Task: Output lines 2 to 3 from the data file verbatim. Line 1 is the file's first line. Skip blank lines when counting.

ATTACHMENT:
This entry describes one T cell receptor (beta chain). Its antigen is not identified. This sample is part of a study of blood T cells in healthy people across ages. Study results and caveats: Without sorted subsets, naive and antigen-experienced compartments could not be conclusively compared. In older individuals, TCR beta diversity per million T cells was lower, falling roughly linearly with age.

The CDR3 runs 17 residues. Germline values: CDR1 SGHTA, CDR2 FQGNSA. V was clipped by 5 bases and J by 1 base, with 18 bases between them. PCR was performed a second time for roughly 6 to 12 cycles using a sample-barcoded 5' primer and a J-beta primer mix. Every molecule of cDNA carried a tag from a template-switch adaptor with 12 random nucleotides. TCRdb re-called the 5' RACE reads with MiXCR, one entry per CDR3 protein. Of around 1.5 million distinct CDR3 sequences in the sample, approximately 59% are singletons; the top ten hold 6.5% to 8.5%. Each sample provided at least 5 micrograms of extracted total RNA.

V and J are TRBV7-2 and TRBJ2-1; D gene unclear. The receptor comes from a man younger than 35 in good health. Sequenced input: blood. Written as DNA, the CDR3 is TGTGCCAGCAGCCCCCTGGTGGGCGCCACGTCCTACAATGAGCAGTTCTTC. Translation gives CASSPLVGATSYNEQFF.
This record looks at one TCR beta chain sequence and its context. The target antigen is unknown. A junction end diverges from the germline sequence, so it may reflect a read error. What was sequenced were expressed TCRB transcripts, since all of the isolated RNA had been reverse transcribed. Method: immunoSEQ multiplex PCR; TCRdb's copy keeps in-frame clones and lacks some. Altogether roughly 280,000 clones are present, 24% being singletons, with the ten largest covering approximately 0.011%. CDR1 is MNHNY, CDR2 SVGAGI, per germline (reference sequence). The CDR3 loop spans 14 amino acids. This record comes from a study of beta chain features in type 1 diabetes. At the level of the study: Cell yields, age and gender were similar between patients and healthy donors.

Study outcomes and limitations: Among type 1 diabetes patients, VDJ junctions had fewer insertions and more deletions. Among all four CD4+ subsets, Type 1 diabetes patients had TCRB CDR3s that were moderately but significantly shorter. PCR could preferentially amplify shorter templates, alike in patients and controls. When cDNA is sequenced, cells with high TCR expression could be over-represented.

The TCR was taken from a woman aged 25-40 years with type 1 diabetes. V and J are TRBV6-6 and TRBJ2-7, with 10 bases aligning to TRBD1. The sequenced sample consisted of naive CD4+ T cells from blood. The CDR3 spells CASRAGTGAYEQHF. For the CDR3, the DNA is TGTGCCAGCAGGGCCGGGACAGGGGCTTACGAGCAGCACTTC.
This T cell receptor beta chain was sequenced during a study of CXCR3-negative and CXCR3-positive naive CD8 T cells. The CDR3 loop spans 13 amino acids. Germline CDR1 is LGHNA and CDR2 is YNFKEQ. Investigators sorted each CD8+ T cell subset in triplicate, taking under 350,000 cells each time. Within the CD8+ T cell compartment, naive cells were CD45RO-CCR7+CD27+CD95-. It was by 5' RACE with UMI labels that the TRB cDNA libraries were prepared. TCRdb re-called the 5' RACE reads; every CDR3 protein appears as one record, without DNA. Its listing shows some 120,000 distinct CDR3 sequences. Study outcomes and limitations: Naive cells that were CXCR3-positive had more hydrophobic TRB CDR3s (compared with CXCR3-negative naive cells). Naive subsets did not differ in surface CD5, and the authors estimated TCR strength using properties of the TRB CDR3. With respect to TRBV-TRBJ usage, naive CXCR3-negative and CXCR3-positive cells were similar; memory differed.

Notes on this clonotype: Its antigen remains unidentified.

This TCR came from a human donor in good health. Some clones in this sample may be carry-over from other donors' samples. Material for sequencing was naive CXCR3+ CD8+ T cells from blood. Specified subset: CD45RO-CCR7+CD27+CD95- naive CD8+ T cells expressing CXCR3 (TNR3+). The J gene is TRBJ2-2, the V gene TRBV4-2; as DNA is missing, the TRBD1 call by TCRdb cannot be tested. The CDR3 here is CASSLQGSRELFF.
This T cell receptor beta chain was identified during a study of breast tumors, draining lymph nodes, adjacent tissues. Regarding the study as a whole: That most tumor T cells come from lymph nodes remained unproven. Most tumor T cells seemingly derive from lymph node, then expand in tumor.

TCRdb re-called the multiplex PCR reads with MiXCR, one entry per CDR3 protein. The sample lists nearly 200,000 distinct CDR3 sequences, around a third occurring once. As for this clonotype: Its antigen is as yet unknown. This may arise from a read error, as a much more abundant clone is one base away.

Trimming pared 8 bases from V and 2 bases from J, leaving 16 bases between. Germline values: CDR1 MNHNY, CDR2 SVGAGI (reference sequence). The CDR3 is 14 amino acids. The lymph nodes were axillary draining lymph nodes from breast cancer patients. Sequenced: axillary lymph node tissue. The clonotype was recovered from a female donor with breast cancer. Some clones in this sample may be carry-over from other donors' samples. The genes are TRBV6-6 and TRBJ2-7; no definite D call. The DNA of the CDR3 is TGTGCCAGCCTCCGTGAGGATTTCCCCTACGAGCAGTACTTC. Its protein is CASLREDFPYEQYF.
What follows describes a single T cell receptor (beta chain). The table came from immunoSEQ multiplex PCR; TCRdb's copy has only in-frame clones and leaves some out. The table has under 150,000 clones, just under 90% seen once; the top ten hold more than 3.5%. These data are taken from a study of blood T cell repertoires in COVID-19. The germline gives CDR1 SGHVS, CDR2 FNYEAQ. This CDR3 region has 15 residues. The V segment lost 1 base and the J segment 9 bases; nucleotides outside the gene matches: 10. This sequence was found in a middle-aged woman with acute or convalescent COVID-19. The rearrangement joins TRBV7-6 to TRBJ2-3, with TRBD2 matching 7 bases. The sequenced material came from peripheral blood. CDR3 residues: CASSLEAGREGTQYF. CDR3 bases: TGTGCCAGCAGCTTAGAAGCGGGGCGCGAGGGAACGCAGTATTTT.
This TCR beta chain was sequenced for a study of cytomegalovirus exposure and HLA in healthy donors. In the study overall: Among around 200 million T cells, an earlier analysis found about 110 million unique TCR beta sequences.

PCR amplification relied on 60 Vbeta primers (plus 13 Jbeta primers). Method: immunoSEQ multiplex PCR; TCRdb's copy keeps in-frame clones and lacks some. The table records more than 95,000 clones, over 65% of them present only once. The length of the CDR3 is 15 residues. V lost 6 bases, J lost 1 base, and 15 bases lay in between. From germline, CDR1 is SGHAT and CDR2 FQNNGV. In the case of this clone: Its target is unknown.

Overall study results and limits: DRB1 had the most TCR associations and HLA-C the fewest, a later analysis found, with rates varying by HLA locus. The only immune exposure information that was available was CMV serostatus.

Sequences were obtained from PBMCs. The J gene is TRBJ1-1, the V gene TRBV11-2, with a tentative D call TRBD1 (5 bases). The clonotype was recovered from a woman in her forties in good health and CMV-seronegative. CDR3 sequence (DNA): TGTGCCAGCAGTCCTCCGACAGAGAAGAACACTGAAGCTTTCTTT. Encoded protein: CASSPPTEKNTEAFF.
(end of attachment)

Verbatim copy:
The CDR3 runs 17 residues. Germline values: CDR1 SGHTA, CDR2 FQGNSA. V was clipped by 5 bases and J by 1 base, with 18 bases between them. PCR was performed a second time for roughly 6 to 12 cycles using a sample-barcoded 5' primer and a J-beta primer mix. Every molecule of cDNA carried a tag from a template-switch adaptor with 12 random nucleotides. TCRdb re-called the 5' RACE reads with MiXCR, one entry per CDR3 protein. Of around 1.5 million distinct CDR3 sequences in the sample, approximately 59% are singletons; the top ten hold 6.5% to 8.5%. Each sample provided at least 5 micrograms of extracted total RNA.

V and J are TRBV7-2 and TRBJ2-1; D gene unclear. The receptor comes from a man younger than 35 in good health. Sequenced input: blood. Written as DNA, the CDR3 is TGTGCCAGCAGCCCCCTGGTGGGCGCCACGTCCTACAATGAGCAGTTCTTC. Translation gives CASSPLVGATSYNEQFF.